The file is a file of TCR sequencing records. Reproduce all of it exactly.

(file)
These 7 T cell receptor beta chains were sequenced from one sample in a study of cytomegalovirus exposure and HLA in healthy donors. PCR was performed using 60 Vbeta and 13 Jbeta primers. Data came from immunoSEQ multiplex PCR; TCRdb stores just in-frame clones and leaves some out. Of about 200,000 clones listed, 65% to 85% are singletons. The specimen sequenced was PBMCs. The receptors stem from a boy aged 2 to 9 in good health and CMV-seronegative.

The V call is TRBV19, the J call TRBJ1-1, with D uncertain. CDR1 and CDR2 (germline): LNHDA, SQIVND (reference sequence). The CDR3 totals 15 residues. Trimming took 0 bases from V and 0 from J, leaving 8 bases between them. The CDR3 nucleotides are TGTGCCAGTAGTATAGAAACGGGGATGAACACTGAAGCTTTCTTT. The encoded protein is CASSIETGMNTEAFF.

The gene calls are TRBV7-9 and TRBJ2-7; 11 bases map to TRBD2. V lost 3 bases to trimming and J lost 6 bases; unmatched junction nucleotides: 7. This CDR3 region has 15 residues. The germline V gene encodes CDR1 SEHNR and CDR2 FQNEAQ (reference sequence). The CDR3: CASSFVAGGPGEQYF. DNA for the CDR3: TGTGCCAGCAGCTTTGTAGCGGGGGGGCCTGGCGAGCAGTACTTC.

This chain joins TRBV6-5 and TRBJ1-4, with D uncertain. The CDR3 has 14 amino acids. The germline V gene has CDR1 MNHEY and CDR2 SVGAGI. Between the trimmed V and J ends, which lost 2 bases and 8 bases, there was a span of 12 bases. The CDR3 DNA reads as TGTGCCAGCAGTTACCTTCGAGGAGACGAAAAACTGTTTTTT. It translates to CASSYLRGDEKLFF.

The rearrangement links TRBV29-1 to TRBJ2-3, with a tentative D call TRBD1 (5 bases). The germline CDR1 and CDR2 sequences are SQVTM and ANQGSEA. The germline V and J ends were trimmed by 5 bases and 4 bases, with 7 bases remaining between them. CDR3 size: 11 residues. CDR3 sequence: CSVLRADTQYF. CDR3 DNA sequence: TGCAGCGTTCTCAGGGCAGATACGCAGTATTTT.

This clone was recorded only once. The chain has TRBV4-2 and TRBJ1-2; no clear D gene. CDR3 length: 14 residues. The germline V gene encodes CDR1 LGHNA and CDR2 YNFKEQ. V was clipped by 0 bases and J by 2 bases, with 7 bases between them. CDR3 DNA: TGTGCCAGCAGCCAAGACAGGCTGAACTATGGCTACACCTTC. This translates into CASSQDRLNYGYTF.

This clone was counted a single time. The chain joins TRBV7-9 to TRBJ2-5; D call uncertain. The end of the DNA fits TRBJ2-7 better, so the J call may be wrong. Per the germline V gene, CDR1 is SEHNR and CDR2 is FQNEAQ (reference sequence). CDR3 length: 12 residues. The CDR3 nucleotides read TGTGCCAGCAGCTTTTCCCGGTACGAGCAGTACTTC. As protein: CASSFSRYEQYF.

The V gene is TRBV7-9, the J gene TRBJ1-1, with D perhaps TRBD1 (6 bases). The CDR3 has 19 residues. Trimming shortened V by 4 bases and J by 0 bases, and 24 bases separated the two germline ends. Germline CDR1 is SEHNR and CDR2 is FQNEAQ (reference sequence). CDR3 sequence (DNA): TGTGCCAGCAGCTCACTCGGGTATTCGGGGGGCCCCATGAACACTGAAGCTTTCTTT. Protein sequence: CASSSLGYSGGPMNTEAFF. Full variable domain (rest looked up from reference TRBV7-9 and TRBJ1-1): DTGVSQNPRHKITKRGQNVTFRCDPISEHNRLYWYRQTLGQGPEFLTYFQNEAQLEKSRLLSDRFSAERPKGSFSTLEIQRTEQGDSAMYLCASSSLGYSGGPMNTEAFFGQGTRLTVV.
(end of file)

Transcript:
These 7 T cell receptor beta chains were sequenced from one sample in a study of cytomegalovirus exposure and HLA in healthy donors. PCR was performed using 60 Vbeta and 13 Jbeta primers. Data came from immunoSEQ multiplex PCR; TCRdb stores just in-frame clones and leaves some out. Of about 200,000 clones listed, 65% to 85% are singletons. The specimen sequenced was PBMCs. The receptors stem from a boy aged 2 to 9 in good health and CMV-seronegative.

The V call is TRBV19, the J call TRBJ1-1, with D uncertain. CDR1 and CDR2 (germline): LNHDA, SQIVND (reference sequence). The CDR3 totals 15 residues. Trimming took 0 bases from V and 0 from J, leaving 8 bases between them. The CDR3 nucleotides are TGTGCCAGTAGTATAGAAACGGGGATGAACACTGAAGCTTTCTTT. The encoded protein is CASSIETGMNTEAFF.

The gene calls are TRBV7-9 and TRBJ2-7; 11 bases map to TRBD2. V lost 3 bases to trimming and J lost 6 bases; unmatched junction nucleotides: 7. This CDR3 region has 15 residues. The germline V gene encodes CDR1 SEHNR and CDR2 FQNEAQ (reference sequence). The CDR3: CASSFVAGGPGEQYF. DNA for the CDR3: TGTGCCAGCAGCTTTGTAGCGGGGGGGCCTGGCGAGCAGTACTTC.

This chain joins TRBV6-5 and TRBJ1-4, with D uncertain. The CDR3 has 14 amino acids. The germline V gene has CDR1 MNHEY and CDR2 SVGAGI. Between the trimmed V and J ends, which lost 2 bases and 8 bases, there was a span of 12 bases. The CDR3 DNA reads as TGTGCCAGCAGTTACCTTCGAGGAGACGAAAAACTGTTTTTT. It translates to CASSYLRGDEKLFF.

The rearrangement links TRBV29-1 to TRBJ2-3, with a tentative D call TRBD1 (5 bases). The germline CDR1 and CDR2 sequences are SQVTM and ANQGSEA. The germline V and J ends were trimmed by 5 bases and 4 bases, with 7 bases remaining between them. CDR3 size: 11 residues. CDR3 sequence: CSVLRADTQYF. CDR3 DNA sequence: TGCAGCGTTCTCAGGGCAGATACGCAGTATTTT.

This clone was recorded only once. The chain has TRBV4-2 and TRBJ1-2; no clear D gene. CDR3 length: 14 residues. The germline V gene encodes CDR1 LGHNA and CDR2 YNFKEQ. V was clipped by 0 bases and J by 2 bases, with 7 bases between them. CDR3 DNA: TGTGCCAGCAGCCAAGACAGGCTGAACTATGGCTACACCTTC. This translates into CASSQDRLNYGYTF.

This clone was counted a single time. The chain joins TRBV7-9 to TRBJ2-5; D call uncertain. The end of the DNA fits TRBJ2-7 better, so the J call may be wrong. Per the germline V gene, CDR1 is SEHNR and CDR2 is FQNEAQ (reference sequence). CDR3 length: 12 residues. The CDR3 nucleotides read TGTGCCAGCAGCTTTTCCCGGTACGAGCAGTACTTC. As protein: CASSFSRYEQYF.

The V gene is TRBV7-9, the J gene TRBJ1-1, with D perhaps TRBD1 (6 bases). The CDR3 has 19 residues. Trimming shortened V by 4 bases and J by 0 bases, and 24 bases separated the two germline ends. Germline CDR1 is SEHNR and CDR2 is FQNEAQ (reference sequence). CDR3 sequence (DNA): TGTGCCAGCAGCTCACTCGGGTATTCGGGGGGCCCCATGAACACTGAAGCTTTCTTT. Protein sequence: CASSSLGYSGGPMNTEAFF. Full variable domain (rest looked up from reference TRBV7-9 and TRBJ1-1): DTGVSQNPRHKITKRGQNVTFRCDPISEHNRLYWYRQTLGQGPEFLTYFQNEAQLEKSRLLSDRFSAERPKGSFSTLEIQRTEQGDSAMYLCASSSLGYSGGPMNTEAFFGQGTRLTVV.